Teaching Philosophy (Part II)

Hello Todos – and welcome to the second half of my teaching philosophy which centers on knowledge being constructed, not received.

How do we learn?  Learning scientists and developmental psychologists have explored this phenomenon at length asking how or when does learning have a sustained, substantial, and positive influence on the way one thinks, acts, or feels.  Developmental psychologists found that knowledge is constructed and this process begins in the crib (Gopnik, Meltzoff, and Kuhl 1999).  Babies and children have powerful learning mechanisms that through experience, allow them to spontaneously revise, reshape, and restructure their knowledge.  They consider evidence, solve problems, do experiments, and draw conclusions thus creating their theories about the world.  Yet, when new evidence arises, these theories are then revised.  During the first three years of life, children radically restructure their knowledge as they are continually revising or creating new mental models of the world.  A child’s experience interacts with what he or she already knows about the world to produce new knowledge, which enables them to have new experiences and to test new predictions.  In sum, this enables them to produce further knowledge perpetuating the continual learning cycle.

Perhaps philosopher Otto Neurath put it best by compared knowledge to Ulysses’ boat.  To keep afloat during his thirty years of wondering, Ulysses had to constantly repair and rebuild the boat he lived in.  Each new storm or calm meant an alteration in the design.  By the end of the journey hardly anything remained of the original vessel.  Neurath (1959) suggests this is a suitable metaphor for cognitive development.  People begin life by creating many beliefs about the world, and those beliefs guide how one acts, feels, thinks, and most importantly, revises their knowledge.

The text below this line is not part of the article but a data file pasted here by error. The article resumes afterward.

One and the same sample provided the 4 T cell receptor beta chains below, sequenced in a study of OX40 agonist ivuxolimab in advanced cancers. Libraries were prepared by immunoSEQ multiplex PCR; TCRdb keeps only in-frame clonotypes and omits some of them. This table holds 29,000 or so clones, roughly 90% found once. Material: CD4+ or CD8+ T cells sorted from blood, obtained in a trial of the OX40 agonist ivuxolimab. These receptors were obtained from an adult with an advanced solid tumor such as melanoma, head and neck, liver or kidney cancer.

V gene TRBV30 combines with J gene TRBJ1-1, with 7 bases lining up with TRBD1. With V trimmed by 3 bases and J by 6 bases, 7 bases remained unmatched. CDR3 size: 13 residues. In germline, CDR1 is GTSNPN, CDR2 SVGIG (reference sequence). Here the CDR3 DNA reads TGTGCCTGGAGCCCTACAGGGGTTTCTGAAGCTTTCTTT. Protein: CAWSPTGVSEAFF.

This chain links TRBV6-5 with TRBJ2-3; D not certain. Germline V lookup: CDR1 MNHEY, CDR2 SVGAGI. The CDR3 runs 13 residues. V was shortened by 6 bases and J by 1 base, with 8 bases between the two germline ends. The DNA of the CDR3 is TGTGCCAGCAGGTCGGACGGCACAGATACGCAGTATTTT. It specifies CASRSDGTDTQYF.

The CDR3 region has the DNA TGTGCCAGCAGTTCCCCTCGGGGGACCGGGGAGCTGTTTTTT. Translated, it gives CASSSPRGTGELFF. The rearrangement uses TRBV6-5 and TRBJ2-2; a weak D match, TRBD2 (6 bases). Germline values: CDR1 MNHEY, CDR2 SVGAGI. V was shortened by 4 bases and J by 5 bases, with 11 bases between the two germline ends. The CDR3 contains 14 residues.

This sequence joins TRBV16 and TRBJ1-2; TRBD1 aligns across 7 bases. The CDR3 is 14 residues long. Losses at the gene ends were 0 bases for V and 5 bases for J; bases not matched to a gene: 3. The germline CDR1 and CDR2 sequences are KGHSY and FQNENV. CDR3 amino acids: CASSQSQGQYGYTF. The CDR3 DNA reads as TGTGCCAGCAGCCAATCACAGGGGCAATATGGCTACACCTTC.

To summarize, knowledge is constructed, not received and learning process people cycle through is the same for children as it is for college students.  Students are not a blank slate when they sit in class the first day of the semester.  They have some knowledge and it is the professor’s job to build on their existing knowledge.  Experiential teaching activities are a strong way to accomplish this goal.  Experiences are central to one’s identity, thus, the more learning experiences a professor can imbue into the classroom, the more conducive the environment is to creating new knowledge.



Bain, Ken. 2004. What the Best Teachers Do. Harvard University Press: Cambridge, MA.

Gopnik, Alison, Andrew N. Meltzoff, and Patricia K. Kuhl. 1999. The Scientist in the Crib. Perennial: New York, NY.

Neurath, Otto. 1959. “Protocol Sentences,” In Logical Positivism. Ed. A.J. Ayer, Glencoe, IL: Free Press, 199-208

Van Boven, Leaf and Thomas Gilovich. 2003. “To Do or to Have?  That is the Question.” Journal of Personality and Social Psychology 85 (6): 1193-1202.


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